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Eczema and Nappy Rash are common conditions which especially affect little ones under 5!

Over a 1/3 of nappy-wearing babes will suffer from nappy rash at some point.

What to look for - symptoms can be a pink or red rash, sometimes with bright red spots and skin can get dry and cracked across the nappy area and beyond.  Left untreated, it can even lead to swellings, skin ulcers, infections and a very miserable baba – especially when poo and wee come into contact with the sore areas – so sleepless nights all round!

Regular nappy changes, sensible hygiene practice (thorough wiping from front-to-back for example) and use of a barrier cream can all help avoid nappy rash. Any new rash should be checked out by a healthcare professional – so do seek advice, your GP will advise you and may prescribe cream or medicine to help clear it up.

Eczema impacts around 20% of little ones - it’s most likely to appear before the age of 5 and typically between 3 and 6 months. It also runs in families so if mum and or dad have eczema, baby is more likely to have it – potentially along with related conditions like asthma and hay fever and even food allergies. If a child hasn’t developed eczema by the age of 5 therefore it’s unlikely they will - but not impossible.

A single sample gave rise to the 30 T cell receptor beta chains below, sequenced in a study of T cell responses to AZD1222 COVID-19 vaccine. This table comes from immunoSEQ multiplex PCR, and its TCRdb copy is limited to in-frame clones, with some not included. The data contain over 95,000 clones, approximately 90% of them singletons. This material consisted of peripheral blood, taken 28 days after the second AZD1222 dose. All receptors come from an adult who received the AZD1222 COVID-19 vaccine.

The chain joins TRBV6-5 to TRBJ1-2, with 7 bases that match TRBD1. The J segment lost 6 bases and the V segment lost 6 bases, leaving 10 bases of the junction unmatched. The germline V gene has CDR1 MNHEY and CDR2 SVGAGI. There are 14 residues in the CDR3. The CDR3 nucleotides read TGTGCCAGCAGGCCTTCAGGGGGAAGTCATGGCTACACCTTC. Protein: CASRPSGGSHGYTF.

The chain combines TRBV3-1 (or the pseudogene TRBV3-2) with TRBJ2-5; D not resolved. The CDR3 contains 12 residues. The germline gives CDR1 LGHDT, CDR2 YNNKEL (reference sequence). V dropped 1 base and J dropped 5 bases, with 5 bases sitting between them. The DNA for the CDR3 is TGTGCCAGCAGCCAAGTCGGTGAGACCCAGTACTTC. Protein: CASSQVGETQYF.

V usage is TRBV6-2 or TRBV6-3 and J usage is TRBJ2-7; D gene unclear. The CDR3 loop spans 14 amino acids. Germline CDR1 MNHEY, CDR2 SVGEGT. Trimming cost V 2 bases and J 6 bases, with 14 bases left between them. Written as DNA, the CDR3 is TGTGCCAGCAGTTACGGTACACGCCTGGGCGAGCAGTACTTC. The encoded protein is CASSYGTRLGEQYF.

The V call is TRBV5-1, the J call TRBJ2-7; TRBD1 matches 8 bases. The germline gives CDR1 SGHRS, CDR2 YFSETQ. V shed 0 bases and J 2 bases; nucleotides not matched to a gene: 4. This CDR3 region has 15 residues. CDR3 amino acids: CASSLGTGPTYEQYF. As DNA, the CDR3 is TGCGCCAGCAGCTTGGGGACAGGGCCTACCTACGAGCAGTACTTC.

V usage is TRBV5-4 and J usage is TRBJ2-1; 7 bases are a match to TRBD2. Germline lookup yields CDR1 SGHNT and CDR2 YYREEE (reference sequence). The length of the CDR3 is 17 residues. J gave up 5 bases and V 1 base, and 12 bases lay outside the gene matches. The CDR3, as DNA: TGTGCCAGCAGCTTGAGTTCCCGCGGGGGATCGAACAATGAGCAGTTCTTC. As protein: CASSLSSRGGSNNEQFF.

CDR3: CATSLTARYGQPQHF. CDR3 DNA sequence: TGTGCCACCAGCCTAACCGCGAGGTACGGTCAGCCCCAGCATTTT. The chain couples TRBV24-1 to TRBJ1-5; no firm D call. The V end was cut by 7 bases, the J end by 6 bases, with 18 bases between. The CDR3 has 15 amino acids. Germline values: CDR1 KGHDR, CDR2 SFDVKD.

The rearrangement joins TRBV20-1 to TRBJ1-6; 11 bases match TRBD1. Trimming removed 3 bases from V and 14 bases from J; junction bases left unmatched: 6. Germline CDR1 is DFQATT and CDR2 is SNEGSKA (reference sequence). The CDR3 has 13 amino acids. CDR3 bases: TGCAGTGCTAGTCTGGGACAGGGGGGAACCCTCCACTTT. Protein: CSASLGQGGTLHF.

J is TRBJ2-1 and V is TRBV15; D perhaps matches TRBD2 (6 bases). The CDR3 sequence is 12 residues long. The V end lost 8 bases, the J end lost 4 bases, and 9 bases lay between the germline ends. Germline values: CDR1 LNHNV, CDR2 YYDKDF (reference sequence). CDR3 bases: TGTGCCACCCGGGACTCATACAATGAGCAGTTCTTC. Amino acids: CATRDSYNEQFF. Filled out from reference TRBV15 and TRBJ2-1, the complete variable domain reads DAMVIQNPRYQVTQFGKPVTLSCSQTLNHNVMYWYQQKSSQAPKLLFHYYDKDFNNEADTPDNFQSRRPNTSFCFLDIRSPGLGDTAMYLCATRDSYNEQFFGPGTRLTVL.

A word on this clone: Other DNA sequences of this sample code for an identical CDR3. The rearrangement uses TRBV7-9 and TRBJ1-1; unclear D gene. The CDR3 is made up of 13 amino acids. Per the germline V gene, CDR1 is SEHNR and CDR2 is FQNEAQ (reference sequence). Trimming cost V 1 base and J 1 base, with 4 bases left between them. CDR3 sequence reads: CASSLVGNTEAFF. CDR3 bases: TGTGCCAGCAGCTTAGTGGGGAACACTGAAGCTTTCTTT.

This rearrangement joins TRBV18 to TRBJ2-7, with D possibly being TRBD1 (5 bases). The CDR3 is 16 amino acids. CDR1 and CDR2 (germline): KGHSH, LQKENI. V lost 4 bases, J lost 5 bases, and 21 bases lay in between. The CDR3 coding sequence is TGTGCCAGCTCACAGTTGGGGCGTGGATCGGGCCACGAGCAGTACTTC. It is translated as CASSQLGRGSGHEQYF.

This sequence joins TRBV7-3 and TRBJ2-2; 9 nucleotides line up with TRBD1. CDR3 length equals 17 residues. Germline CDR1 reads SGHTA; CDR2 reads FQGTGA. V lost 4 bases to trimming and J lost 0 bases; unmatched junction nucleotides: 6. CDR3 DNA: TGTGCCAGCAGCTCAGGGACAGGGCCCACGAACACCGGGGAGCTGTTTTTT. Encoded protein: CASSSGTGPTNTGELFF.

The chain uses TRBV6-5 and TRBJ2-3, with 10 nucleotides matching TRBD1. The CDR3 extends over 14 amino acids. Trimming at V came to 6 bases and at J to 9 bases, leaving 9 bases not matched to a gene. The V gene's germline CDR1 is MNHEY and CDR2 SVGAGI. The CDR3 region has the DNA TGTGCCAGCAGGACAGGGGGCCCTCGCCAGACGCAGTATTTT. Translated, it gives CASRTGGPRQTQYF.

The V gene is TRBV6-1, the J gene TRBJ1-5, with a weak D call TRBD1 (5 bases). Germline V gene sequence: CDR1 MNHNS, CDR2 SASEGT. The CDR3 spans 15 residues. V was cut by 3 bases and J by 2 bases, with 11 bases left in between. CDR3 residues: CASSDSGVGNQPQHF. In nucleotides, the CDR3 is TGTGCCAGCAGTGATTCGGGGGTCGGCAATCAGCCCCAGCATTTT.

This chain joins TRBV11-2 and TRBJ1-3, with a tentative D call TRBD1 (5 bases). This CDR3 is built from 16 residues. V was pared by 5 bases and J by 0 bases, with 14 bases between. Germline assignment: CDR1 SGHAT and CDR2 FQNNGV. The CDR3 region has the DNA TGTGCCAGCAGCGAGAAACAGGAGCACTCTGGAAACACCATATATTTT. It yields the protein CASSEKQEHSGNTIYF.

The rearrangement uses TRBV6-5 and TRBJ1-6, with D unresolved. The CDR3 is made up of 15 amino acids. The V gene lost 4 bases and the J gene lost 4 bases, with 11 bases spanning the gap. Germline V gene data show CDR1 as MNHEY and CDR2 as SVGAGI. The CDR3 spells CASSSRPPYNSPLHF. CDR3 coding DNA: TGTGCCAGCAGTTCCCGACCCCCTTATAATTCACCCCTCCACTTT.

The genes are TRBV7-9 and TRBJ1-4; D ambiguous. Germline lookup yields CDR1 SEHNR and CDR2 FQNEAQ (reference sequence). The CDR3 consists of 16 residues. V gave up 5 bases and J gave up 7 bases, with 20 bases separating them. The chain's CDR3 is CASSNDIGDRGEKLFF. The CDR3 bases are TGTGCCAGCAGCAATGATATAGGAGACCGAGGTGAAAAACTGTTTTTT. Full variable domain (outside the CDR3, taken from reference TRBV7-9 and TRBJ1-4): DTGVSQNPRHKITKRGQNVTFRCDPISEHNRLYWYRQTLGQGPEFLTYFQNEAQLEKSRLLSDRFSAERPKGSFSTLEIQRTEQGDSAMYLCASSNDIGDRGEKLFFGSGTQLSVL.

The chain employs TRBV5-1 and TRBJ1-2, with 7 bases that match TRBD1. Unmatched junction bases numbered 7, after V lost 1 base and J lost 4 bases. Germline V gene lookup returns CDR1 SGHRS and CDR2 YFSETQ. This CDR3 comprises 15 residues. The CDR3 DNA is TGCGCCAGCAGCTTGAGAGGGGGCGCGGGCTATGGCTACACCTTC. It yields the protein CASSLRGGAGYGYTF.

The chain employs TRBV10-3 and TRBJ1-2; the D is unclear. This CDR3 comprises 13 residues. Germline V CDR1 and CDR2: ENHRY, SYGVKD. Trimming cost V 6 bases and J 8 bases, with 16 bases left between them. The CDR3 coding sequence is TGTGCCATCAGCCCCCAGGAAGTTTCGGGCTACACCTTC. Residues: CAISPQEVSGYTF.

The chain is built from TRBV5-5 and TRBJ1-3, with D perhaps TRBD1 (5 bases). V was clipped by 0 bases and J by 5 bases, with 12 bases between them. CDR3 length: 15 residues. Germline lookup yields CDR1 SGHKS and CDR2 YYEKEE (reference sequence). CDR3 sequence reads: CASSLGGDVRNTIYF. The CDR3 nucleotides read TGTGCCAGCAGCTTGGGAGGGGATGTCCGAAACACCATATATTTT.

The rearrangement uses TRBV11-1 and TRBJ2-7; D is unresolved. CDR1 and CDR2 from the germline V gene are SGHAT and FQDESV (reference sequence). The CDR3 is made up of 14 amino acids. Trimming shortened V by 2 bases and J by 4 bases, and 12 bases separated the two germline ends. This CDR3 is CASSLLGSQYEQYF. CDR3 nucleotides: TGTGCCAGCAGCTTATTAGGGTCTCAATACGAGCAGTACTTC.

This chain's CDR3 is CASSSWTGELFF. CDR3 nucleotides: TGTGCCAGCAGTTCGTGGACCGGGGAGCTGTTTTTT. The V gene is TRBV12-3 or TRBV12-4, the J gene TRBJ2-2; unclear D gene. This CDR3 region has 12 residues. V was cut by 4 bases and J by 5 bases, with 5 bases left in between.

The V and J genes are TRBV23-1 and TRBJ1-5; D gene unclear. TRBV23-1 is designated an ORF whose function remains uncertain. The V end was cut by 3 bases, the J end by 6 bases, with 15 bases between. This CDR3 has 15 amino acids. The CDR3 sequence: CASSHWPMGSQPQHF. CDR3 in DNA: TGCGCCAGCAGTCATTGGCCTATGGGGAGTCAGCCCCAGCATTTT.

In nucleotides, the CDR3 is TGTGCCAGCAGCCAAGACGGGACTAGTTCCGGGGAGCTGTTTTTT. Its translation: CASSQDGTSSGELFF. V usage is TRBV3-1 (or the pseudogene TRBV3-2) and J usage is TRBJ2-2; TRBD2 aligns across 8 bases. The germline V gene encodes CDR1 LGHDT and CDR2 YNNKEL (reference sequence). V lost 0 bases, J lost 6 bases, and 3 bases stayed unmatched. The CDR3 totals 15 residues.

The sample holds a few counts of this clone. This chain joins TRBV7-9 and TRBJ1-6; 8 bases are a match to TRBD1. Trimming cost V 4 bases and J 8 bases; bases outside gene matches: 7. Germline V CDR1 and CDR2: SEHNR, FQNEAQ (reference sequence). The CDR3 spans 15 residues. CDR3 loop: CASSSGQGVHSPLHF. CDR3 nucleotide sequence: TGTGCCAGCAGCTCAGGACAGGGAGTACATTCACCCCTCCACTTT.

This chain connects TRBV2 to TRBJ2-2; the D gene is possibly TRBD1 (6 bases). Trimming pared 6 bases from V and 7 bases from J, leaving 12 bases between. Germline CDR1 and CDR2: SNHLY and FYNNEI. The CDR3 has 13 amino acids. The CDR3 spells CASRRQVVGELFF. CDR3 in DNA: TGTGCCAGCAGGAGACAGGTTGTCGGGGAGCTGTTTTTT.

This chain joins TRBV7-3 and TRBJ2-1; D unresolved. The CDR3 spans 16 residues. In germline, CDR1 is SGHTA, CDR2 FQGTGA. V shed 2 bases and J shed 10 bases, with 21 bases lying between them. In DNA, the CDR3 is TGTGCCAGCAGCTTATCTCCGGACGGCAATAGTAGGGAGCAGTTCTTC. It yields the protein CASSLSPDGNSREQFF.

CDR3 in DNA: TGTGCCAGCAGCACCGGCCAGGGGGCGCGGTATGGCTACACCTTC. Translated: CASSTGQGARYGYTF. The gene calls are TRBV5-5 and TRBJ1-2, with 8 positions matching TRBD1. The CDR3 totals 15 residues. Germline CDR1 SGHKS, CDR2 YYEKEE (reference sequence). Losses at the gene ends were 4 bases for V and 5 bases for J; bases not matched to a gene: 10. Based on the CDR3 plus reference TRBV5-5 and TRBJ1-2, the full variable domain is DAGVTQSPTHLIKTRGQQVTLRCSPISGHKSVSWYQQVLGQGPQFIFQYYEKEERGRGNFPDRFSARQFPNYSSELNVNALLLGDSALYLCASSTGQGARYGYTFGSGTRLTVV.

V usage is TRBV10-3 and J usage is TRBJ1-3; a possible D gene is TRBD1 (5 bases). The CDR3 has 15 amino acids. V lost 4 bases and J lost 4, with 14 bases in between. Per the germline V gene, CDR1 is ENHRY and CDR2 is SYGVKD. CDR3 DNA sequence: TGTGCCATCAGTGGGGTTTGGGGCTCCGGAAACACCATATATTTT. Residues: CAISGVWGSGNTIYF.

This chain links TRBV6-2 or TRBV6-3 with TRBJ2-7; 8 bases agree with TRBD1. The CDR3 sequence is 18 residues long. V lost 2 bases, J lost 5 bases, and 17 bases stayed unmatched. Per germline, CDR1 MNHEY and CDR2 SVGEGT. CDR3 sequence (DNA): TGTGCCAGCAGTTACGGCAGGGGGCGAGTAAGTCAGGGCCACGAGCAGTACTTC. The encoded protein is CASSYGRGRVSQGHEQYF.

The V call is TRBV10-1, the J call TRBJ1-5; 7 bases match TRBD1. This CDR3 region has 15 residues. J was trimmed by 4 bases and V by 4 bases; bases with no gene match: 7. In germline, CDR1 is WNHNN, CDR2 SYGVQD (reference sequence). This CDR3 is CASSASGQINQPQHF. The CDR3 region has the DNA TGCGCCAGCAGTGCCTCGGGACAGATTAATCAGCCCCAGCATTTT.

What to look for - skin is sore and itchy and may appear wet, red, cracked, broken and bleeding. Itching can be unbearable and scratching can lead to infection adding to the cycle. Areas in babies most likely to be affected are the face, behind the ears and in the creases of the neck, knees and elbows. If you suspect your baby may have eczema it’s important you seek medical advice as early as you can. There is no cure for eczema but your GP can advise on the best treatments and may prescribe various creams to help. Scratch mits are also a good idea to help little ones avoid damaging their skin as they try and cure the itch ☹.

The good news is that many children grow out of the condition with 60% clear by their teens.

How can baby massage help?

Frequent ‘nappy off’ time is a fabulous way to help prevent and treat nappy rash allowing air to get to the skin.  In your baby massage class or when massaging at home therefore make sure you get those nappies off when massaging the buttocks, sacrum and back. This will enable a better massage experience for parents and baby too and don’t worry about any in-class leakage – your baby massage teacher won’t be concerned 😊. Back and bottom massage also offer the opportunity for ‘tummy time’ which can be so beneficial to babies.

Massage is also linked to lower stress levels. Babies suffering from skin complaints are often unsettled and have a harder time sleeping and being soothed. Studies have shown that children who were massaged regularly had significant improvements in terms of their anxiety levels and the condition of their skin.